Powdery mildew is one of the world’s most common plant diseases of both ornamental and food crops. It is very widespread, but luckily, easily recognizable and it can be treated. Powdery mildew doesn’t usually kill plants, but it sucks the nutrients and water out and weakens and damages their growth and development.
Powdery mildew is caused by a closely related group of fungi that thrive when warm days are followed by cool, humid nights. Air currents and wind carry the fungal spores which land on leaf surfaces and germinate. Some types of white powdery mildew are inhibited by moisture on plant leaves while others thrive on wet leaf surfaces.
What is powdery mildew?
There are hundreds of species of powdery mildew. But they are host specific and can’t survive without a particular type of host plant.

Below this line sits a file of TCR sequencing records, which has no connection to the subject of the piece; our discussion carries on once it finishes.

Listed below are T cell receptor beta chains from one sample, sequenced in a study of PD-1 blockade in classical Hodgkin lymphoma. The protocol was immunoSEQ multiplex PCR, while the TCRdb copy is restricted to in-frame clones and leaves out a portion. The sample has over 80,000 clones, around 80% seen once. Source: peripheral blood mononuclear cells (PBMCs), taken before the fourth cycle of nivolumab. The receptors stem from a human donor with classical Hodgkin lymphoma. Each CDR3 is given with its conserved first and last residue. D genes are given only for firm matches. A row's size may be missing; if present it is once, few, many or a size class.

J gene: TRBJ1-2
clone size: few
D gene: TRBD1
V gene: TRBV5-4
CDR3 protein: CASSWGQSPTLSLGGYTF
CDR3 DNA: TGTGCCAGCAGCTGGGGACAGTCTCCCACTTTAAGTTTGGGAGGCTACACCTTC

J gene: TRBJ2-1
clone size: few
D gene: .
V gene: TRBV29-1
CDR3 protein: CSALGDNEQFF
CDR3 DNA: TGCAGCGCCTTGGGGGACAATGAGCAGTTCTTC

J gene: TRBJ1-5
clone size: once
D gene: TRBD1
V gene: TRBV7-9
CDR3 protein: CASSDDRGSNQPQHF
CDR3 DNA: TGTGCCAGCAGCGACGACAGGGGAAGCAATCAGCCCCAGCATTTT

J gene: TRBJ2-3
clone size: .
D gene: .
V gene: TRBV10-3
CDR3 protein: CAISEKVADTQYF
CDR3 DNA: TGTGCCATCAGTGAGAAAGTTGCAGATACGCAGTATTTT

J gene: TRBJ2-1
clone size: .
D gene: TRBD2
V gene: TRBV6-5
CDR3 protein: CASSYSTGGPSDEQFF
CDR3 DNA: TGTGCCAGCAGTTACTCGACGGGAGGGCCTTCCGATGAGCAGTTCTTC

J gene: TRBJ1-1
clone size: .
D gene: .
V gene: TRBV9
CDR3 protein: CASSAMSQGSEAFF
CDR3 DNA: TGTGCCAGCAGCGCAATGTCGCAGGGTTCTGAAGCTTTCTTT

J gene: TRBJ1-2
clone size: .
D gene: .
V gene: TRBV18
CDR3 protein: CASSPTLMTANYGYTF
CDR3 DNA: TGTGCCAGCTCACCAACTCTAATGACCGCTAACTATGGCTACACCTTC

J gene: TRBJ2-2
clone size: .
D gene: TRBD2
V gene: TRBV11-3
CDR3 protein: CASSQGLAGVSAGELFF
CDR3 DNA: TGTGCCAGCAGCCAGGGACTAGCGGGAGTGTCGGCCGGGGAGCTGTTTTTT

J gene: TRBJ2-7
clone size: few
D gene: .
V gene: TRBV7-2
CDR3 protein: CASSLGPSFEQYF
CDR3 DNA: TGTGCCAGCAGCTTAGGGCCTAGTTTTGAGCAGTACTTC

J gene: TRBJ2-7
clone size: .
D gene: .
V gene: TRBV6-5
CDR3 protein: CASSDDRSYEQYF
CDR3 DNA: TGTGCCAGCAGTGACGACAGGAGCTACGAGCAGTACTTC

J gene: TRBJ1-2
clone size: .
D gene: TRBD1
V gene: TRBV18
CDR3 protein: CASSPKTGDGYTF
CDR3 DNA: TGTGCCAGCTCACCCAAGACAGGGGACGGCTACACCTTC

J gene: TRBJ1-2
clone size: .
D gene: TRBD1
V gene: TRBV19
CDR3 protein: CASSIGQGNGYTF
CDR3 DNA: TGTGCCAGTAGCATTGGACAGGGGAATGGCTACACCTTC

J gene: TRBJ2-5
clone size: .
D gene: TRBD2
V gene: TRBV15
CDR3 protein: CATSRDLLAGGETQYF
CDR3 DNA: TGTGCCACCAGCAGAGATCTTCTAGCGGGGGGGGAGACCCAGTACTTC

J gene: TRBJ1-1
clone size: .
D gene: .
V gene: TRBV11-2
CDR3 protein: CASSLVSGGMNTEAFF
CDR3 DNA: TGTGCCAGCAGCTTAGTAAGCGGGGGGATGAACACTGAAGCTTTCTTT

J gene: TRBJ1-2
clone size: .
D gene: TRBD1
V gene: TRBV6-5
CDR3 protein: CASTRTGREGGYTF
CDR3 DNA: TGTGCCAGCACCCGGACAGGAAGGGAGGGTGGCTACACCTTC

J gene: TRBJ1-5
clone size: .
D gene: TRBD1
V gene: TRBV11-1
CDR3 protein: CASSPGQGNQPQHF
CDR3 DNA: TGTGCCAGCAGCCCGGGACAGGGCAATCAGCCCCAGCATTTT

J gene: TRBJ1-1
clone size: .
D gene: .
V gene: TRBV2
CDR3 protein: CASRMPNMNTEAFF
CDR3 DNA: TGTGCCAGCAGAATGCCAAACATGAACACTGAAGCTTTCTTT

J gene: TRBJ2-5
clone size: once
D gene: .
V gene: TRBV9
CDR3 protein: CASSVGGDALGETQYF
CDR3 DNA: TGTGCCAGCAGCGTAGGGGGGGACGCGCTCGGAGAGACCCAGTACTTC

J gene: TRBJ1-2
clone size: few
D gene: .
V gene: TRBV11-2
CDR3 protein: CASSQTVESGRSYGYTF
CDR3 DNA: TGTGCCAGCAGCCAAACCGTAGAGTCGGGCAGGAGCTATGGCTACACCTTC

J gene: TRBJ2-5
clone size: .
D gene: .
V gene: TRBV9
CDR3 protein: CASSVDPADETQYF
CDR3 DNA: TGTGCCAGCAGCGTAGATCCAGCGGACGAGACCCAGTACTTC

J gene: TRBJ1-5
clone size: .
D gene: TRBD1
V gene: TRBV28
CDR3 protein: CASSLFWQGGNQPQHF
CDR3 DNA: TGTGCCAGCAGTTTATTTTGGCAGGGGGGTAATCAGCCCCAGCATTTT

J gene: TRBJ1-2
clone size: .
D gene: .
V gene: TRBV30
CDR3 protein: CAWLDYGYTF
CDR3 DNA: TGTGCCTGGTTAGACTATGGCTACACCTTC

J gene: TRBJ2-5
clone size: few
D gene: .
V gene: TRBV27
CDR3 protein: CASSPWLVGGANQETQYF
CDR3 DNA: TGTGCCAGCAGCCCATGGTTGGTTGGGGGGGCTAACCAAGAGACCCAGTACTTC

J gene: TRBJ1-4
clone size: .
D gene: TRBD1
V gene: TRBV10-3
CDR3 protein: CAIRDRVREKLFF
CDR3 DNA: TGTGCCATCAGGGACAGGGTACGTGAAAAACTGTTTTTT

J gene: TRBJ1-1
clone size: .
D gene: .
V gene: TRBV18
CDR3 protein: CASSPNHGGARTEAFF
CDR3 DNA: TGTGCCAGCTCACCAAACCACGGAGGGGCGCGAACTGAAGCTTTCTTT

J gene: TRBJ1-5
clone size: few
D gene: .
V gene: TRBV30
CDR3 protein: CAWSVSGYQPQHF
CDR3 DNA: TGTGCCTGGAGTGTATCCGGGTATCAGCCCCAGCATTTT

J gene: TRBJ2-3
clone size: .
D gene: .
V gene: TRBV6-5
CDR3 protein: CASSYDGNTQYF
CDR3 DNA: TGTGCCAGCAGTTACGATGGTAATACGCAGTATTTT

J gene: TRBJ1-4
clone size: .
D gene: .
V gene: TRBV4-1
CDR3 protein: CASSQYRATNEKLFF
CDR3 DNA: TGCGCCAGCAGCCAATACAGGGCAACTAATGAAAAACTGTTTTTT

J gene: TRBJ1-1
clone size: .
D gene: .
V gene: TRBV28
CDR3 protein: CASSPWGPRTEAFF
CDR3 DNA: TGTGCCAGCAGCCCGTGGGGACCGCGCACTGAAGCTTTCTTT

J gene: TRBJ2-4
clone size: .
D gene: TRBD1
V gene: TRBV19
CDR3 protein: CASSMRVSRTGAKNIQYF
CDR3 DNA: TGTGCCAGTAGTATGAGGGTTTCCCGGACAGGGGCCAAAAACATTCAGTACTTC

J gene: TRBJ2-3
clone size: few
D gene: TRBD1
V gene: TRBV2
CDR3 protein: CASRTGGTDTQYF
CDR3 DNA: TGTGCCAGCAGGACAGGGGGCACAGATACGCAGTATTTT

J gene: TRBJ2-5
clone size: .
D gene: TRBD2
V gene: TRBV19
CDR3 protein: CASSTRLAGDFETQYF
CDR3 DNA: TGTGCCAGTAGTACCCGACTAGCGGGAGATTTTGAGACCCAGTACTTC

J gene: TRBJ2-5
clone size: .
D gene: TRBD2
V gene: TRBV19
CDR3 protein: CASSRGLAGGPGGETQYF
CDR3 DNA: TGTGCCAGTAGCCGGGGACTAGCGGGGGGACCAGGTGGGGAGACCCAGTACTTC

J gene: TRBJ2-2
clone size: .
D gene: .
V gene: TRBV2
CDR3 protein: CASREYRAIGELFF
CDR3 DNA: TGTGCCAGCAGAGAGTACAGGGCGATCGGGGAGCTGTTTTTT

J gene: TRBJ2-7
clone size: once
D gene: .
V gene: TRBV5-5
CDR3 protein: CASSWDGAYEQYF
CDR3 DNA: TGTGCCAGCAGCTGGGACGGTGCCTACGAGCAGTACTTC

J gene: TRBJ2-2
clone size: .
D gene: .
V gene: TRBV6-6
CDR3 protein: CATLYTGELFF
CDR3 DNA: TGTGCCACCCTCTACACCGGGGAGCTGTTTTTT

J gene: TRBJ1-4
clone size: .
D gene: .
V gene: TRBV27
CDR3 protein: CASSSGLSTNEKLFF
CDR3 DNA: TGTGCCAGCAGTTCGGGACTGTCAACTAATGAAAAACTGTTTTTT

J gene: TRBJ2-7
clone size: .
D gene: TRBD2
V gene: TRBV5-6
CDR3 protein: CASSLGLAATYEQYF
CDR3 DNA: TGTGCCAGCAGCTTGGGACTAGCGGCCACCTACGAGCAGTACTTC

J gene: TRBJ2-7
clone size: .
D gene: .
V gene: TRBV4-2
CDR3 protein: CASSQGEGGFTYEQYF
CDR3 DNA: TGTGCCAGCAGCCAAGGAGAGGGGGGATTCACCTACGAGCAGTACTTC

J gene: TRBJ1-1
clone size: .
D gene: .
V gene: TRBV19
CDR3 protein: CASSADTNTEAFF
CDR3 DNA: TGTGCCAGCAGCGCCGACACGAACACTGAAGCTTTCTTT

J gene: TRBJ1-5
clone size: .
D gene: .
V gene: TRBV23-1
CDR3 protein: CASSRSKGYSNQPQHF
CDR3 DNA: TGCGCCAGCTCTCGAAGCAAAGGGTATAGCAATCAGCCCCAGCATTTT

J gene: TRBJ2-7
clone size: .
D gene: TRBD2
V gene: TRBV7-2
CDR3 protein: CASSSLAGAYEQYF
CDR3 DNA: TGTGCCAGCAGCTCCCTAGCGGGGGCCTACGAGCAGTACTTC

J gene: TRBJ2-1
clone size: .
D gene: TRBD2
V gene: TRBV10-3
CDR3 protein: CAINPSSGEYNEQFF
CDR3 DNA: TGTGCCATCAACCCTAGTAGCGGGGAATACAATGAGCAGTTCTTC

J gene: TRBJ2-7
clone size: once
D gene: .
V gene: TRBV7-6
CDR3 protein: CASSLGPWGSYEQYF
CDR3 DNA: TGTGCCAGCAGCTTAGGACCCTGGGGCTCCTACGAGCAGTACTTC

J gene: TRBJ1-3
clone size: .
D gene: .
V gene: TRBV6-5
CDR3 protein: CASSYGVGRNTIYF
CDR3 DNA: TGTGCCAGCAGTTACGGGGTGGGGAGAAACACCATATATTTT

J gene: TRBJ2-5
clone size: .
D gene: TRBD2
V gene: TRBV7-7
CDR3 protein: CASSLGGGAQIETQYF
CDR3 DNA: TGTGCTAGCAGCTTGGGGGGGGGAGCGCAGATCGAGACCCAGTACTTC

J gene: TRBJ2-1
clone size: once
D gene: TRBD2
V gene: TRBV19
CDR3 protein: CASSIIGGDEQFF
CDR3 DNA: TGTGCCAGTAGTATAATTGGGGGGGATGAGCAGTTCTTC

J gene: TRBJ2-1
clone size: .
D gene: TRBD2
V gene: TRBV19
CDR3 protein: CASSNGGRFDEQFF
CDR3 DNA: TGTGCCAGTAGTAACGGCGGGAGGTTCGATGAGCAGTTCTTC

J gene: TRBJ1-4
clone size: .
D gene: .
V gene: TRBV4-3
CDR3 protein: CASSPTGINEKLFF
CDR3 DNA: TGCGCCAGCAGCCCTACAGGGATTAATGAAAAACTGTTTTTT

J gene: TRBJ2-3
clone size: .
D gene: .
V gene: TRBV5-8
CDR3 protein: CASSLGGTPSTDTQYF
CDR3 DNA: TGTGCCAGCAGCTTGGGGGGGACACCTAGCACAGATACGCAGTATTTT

S. Newman and Laura Pottorff of the Colorado State University Extension explain that the powdery mildew species, Uncinula Necator, which causes powdery mildew on linden and grapes won’t attack lilacs. Microsphaea Alni, which attacks lilacs, catalpa, elms, and oak trees, won’t attack turfgrass.
The species of fungi that attack African violets is Oidium. Golovinomyces spadiceous (previously known as Erysiphe chicoracearum) attacks zinnias.
The plant specialists at the Utah State University (USU) Extension name two species of fungi that cause white powdery mildew on cucurbits – cucumber, melon, pumpkin, and squash. They are Podosphaera xanthii and Golovinomyces spadiceus (Erysiphe chicoracearum), with P. xanthii being more common in Utah.
A fact sheet developed at the USU Extension lists some of the powdery mildew species that affect common fruits and vegetables.
Erysiphe cruciferarum affects broccoli, cabbages, cauliflower, kale, and Brussels sprouts.
Erysiphe polygoni affects chard, beets, and beans.